Beginning of the end for rigged aviation markets?

Don’t bet on it. The ‘open skies’ agreement now being negotiated between the USA and the EU is not as big a breakthrough as the boosters say. ‘Open skies’ agreements don’t necessarily give foreign airlines access to domestic aviation markets or to ‘cabotage’ between domestic destinations in each others’ markets. This is not, unfortunately, a step toward the creation of a global aviation market but just another step in the aggregation of bigger bilateral deals.

The Financial Times correspondent offers a breathtaking prospect:

“Such a deal could break the log jam blocking the consolidation of the global aviation industry, which has lagged far behind other sectors from telecommunications to cars and pharmaceuticals in the pace of mergers and acquisitions. Controversially for the UK a US/EU deal would also open up London Heathrow to more competition.”(FT)

But the reality is more mundane. Although the term “Open skies” is a triumph of marketing spin, such agreements are to aviation services what ‘hub and spoke’ free-trade agreements are to merchandise trade.

They are bilateral access agreements for the airlines of two trading partners to each other’s external travel services market. They do away with a lot of the mumbo-jumbo of the International Air Travel Association (IATA) ‘rights’ allocated to each carrier from each point of origin to each destination. But, typically, they don’t open up a competitive market among all carriers serving either end of the ‘open skies’ agreement and they don’t offer access to domestic travel markets or other ‘feeder’ markets.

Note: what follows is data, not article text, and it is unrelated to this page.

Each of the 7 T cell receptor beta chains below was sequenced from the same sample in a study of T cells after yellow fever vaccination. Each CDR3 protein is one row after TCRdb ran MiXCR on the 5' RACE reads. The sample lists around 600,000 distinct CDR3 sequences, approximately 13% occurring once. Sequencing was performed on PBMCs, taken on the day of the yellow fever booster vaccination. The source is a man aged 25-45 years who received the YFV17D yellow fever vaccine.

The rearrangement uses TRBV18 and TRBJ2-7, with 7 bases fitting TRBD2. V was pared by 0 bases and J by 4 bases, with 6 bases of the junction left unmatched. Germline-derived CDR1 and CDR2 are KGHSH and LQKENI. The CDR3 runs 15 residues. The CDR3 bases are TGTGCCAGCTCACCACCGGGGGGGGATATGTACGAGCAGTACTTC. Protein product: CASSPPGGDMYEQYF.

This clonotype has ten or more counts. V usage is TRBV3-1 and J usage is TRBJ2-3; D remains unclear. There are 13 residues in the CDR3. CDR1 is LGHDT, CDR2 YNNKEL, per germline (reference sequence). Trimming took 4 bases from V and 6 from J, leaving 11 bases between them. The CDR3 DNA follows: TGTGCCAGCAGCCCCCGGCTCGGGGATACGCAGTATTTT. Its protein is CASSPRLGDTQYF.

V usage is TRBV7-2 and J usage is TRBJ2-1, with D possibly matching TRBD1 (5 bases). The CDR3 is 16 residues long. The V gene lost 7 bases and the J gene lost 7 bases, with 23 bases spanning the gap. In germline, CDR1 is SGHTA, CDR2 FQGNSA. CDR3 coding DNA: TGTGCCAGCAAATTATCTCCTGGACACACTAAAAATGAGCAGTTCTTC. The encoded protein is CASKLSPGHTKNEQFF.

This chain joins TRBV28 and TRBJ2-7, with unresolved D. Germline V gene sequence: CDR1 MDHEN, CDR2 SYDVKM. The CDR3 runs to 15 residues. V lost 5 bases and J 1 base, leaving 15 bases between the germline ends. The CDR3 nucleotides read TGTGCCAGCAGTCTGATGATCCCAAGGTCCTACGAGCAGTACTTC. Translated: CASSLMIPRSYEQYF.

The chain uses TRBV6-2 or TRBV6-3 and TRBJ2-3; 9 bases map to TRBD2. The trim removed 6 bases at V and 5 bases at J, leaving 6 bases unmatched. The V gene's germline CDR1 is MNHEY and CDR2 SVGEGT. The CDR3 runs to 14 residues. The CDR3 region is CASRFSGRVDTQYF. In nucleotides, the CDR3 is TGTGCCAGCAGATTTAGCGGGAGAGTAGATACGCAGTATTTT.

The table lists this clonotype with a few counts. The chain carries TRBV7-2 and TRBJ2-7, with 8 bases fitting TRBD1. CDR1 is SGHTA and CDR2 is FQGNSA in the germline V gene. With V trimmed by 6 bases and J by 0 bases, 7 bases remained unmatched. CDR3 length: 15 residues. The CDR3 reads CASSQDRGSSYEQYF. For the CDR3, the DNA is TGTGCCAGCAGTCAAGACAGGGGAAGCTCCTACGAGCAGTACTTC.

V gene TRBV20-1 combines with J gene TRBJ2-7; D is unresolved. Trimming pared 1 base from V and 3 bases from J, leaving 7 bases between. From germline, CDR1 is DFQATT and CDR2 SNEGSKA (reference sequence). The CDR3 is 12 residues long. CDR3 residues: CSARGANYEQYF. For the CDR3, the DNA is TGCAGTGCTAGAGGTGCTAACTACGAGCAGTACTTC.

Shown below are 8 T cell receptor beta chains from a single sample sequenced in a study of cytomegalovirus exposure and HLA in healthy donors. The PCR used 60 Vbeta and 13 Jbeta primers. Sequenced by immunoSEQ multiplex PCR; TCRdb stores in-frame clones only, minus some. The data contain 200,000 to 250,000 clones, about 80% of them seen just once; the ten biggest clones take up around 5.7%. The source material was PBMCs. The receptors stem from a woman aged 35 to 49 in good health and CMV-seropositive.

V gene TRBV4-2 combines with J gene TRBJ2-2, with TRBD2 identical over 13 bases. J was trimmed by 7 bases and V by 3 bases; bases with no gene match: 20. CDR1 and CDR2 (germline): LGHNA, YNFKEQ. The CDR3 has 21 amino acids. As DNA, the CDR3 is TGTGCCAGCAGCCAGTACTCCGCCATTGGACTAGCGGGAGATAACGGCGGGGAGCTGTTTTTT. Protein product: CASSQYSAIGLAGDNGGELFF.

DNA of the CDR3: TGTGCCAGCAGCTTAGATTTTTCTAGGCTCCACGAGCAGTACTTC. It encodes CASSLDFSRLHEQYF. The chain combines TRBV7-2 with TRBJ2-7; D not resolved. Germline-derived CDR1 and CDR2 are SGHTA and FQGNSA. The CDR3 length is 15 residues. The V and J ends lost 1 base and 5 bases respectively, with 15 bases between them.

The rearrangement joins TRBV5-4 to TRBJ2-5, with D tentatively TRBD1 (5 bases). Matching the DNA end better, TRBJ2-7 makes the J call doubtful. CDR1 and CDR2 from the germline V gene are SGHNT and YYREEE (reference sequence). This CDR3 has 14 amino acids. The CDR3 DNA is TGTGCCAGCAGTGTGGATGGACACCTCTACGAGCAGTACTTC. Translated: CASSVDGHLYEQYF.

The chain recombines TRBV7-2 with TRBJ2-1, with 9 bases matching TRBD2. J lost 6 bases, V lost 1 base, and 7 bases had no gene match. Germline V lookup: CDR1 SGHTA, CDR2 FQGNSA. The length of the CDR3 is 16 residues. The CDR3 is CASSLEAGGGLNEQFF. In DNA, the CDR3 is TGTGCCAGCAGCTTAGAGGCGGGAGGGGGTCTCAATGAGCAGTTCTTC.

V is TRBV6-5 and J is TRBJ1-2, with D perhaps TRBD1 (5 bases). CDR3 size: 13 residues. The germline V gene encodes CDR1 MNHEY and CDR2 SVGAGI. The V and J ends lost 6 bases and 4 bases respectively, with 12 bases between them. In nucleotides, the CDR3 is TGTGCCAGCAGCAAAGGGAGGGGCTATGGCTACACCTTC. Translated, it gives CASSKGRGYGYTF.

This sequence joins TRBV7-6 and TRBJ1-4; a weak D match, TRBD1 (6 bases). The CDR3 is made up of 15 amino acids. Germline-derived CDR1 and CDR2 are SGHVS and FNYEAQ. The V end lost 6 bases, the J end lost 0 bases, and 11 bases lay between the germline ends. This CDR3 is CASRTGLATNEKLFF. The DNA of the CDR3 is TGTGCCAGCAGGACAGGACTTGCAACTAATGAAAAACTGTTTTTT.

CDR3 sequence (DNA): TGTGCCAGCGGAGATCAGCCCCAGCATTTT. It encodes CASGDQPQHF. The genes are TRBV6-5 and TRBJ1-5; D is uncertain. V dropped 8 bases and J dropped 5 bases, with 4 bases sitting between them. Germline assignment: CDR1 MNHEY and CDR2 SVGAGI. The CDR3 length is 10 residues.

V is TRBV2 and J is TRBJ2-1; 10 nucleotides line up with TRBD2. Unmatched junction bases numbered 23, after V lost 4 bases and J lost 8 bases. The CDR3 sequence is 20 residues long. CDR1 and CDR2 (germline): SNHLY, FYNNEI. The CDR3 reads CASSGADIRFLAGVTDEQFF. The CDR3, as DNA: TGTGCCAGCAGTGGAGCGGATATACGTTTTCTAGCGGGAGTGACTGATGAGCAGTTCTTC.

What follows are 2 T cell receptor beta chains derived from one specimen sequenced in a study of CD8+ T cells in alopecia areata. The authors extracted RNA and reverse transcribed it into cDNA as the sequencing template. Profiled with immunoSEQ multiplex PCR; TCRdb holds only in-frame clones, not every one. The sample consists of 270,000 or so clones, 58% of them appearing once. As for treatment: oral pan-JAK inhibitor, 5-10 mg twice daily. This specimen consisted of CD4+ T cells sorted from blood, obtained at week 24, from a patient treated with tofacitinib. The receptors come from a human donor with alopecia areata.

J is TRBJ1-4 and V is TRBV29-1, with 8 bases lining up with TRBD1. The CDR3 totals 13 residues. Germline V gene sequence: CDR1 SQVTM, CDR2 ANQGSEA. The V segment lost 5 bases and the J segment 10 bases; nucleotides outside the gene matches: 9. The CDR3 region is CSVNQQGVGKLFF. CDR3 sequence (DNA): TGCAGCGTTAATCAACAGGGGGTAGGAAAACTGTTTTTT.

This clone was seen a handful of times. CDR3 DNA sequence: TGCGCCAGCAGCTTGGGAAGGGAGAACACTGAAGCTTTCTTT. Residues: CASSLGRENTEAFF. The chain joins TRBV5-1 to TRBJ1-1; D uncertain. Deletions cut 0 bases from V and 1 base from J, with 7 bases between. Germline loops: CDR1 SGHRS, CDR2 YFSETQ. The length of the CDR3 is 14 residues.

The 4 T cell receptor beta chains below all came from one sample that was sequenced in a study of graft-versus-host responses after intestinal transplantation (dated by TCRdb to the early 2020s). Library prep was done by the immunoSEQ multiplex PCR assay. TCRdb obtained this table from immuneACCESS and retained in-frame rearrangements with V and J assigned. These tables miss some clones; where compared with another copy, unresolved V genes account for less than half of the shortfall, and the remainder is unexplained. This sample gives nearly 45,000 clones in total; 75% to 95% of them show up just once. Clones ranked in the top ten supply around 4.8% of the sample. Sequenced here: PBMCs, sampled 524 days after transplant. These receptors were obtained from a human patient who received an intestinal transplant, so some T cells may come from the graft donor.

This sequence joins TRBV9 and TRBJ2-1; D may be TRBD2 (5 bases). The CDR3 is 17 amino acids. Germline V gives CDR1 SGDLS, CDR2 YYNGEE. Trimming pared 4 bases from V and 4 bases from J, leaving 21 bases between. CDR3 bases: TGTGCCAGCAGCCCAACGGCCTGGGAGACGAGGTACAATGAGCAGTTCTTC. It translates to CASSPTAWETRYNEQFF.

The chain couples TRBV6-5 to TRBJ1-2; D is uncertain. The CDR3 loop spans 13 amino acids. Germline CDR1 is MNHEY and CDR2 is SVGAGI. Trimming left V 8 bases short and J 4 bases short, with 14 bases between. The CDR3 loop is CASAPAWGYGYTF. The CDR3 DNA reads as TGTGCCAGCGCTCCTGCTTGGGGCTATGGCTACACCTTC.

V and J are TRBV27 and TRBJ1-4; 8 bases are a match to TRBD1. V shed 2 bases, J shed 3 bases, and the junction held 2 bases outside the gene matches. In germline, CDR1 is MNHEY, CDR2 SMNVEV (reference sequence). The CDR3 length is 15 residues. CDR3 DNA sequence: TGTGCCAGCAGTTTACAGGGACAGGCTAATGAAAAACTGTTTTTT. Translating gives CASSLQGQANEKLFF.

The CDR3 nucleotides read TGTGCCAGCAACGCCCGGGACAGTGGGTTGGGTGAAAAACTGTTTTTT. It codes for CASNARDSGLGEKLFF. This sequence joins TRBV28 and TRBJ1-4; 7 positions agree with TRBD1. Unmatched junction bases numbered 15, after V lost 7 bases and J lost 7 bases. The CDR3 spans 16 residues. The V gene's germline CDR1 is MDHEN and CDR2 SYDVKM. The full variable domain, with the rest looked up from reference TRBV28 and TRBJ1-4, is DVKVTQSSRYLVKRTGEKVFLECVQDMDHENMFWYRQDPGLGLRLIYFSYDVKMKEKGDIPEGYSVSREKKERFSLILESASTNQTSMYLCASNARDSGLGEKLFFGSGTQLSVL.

The EU is now negotiating an ‘open skies’ agreement with the USA only because the European Court disallowed the national ‘open skies’ agreements reached between the USA and individual member countries. If the two sides reach agreement this will open a seriously big market—with greater potential competition within Europe for Heathrow (as the FT notes).

A former senior EC official in charge of aviation, Frederik Sorensen, says – The future of ‘wide open skies’ by Frederik Sorensen, Former Head of Air Transport Policy, European Commission.pdf that the EC want’s to go further in this negotiation, opening up access to internal travelers and domestic airports. But the USA remains resolutely opposed to ‘cabotage’, as far as I know.

The commentator with greatest insight into the global aviation services issue, in my view, is Prof Christopher Findlay at the Australian National University. If you’re interested in this ‘open skies’ issue, read a few of Chris’s papers: particularly his 2003 paper on “Plurilateral agreements on trade in air transport services: the US model” (pdf file, about 100k).

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